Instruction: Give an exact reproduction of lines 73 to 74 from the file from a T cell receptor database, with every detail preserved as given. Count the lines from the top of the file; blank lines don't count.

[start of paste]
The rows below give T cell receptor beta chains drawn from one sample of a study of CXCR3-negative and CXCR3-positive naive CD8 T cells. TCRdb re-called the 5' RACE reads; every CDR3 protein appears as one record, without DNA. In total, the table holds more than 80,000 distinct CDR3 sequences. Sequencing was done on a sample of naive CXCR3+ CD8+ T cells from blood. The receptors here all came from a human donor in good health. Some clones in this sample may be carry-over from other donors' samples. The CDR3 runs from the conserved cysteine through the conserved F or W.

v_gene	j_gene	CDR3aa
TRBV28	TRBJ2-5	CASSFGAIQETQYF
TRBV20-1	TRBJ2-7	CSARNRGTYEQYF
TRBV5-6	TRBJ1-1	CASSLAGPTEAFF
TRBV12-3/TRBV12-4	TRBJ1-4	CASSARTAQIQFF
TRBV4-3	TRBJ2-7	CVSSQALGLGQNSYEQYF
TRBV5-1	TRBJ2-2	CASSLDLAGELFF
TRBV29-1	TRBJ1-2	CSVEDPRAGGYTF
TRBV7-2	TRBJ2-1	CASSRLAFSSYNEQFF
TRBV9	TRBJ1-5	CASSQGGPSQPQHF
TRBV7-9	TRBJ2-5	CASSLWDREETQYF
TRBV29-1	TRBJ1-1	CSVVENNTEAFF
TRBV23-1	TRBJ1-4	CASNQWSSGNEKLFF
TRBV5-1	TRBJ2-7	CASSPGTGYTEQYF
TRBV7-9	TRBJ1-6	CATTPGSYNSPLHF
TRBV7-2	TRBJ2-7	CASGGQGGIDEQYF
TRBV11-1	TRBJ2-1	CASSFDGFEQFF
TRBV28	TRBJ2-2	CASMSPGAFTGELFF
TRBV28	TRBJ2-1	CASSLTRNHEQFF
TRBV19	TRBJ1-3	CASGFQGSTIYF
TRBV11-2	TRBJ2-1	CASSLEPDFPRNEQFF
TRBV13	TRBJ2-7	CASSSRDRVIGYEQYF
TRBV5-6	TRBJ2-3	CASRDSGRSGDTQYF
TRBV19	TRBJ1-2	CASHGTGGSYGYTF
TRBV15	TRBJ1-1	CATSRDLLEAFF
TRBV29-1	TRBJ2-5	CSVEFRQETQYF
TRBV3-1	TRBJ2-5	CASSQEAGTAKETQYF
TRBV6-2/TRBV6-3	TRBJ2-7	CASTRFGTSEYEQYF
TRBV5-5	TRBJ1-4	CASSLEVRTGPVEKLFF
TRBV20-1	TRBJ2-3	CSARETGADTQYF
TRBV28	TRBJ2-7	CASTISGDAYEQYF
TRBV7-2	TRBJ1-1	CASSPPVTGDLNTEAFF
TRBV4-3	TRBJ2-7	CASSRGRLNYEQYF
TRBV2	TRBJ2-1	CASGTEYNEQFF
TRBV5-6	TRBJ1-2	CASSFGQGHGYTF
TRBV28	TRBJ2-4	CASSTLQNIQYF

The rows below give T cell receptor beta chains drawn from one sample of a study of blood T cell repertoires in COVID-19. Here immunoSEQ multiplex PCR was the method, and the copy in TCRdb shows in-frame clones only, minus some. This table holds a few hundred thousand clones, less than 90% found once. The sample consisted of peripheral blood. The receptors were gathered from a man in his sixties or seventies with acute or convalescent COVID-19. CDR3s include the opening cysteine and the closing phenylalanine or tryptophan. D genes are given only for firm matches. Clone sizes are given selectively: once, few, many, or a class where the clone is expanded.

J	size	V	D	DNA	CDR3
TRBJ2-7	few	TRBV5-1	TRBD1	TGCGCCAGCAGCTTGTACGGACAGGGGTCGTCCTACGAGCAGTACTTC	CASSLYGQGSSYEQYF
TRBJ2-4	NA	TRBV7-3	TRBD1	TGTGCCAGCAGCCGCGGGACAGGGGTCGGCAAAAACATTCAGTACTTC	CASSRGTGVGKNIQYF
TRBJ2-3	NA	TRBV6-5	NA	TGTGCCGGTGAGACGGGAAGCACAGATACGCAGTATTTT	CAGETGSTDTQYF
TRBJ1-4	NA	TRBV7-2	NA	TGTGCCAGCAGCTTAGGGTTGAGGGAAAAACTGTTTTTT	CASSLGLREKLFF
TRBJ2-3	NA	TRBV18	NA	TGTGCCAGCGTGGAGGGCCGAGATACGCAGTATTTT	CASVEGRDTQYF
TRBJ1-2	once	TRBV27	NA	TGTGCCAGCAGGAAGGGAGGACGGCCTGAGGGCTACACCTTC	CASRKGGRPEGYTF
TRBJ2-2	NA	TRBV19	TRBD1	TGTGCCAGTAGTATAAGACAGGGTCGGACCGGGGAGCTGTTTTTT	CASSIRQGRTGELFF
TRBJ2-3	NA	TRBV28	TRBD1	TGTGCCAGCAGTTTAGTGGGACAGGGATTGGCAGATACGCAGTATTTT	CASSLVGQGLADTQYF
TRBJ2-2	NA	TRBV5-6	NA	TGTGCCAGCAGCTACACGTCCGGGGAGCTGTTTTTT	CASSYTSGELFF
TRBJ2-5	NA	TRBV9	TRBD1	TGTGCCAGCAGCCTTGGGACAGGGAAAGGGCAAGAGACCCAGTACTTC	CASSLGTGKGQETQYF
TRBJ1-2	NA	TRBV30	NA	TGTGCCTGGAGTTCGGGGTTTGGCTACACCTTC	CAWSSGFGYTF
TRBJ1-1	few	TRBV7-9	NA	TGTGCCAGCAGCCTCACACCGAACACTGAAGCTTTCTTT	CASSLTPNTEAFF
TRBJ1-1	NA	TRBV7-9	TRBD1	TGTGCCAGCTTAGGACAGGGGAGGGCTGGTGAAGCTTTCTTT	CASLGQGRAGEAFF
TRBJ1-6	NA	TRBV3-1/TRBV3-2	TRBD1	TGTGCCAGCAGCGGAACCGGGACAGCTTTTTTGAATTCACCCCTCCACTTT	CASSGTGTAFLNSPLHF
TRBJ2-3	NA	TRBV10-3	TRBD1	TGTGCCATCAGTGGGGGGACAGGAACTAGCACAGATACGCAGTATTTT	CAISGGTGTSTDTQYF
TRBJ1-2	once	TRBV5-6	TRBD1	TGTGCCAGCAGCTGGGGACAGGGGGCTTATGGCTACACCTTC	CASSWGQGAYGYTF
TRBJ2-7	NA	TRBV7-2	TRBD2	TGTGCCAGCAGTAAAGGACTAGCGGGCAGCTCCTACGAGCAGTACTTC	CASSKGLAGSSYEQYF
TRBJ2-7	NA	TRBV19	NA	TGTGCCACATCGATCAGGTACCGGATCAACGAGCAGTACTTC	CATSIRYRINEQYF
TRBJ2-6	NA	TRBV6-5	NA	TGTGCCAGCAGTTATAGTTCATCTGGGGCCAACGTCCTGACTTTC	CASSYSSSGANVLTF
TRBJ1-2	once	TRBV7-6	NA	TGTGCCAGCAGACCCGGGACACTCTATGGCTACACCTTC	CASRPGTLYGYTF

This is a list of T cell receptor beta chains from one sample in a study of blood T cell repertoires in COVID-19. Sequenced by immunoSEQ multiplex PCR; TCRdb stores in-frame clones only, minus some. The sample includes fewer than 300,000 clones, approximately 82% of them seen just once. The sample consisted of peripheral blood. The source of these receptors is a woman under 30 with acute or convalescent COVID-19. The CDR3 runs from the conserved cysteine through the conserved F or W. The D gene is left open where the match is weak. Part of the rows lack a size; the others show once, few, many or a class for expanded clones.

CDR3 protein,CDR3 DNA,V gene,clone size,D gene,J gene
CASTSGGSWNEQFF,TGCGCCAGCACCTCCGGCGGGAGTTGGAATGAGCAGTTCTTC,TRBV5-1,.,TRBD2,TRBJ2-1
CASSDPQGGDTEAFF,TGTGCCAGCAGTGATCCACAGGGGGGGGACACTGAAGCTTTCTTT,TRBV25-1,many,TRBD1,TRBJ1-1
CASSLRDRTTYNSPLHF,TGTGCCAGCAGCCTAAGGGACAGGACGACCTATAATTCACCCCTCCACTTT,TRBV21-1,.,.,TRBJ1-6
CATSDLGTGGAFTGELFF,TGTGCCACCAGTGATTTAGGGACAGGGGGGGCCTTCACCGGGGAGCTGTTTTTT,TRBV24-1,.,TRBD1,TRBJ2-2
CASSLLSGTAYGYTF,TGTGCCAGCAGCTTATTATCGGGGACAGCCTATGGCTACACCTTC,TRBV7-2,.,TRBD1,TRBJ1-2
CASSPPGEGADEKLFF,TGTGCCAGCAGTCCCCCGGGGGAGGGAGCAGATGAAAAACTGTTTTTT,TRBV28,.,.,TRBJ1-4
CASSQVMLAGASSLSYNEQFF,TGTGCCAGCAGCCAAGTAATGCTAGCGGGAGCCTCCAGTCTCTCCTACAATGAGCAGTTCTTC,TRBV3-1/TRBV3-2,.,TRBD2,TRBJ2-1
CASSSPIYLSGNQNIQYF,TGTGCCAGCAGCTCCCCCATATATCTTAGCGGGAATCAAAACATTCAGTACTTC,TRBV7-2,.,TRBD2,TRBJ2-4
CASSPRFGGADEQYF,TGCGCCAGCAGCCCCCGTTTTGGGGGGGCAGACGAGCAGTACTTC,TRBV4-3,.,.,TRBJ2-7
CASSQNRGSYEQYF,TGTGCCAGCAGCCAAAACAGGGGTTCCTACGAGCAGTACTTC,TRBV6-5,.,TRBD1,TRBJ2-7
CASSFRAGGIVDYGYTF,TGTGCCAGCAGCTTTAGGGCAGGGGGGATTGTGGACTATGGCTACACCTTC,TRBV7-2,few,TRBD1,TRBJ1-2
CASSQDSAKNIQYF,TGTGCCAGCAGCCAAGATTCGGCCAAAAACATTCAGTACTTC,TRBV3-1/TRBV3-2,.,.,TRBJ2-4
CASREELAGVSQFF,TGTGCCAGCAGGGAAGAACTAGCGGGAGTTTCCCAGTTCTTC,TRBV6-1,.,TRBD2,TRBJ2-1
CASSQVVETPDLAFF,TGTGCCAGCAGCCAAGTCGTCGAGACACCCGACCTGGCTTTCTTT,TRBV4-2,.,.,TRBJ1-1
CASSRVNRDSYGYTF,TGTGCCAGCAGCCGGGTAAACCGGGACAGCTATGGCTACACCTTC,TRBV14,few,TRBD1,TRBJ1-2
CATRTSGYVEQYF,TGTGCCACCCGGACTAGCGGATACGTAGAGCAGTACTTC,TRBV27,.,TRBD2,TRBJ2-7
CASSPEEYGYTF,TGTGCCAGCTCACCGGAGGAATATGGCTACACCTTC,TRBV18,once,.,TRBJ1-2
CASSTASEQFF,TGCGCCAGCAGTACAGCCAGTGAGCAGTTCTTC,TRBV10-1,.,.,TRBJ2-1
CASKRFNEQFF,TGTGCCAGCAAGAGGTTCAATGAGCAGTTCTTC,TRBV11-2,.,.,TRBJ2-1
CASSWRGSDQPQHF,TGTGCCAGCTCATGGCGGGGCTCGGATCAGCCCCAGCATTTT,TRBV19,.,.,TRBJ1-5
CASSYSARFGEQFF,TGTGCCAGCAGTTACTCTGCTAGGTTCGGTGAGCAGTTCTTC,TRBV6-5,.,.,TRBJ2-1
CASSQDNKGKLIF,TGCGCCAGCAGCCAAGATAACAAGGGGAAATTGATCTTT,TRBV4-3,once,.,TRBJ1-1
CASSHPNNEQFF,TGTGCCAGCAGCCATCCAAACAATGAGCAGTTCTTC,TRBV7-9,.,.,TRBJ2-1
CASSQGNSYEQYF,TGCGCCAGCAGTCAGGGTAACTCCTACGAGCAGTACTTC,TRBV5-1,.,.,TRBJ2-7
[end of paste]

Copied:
CASSQDSAKNIQYF,TGTGCCAGCAGCCAAGATTCGGCCAAAAACATTCAGTACTTC,TRBV3-1/TRBV3-2,.,.,TRBJ2-4
CASREELAGVSQFF,TGTGCCAGCAGGGAAGAACTAGCGGGAGTTTCCCAGTTCTTC,TRBV6-1,.,TRBD2,TRBJ2-1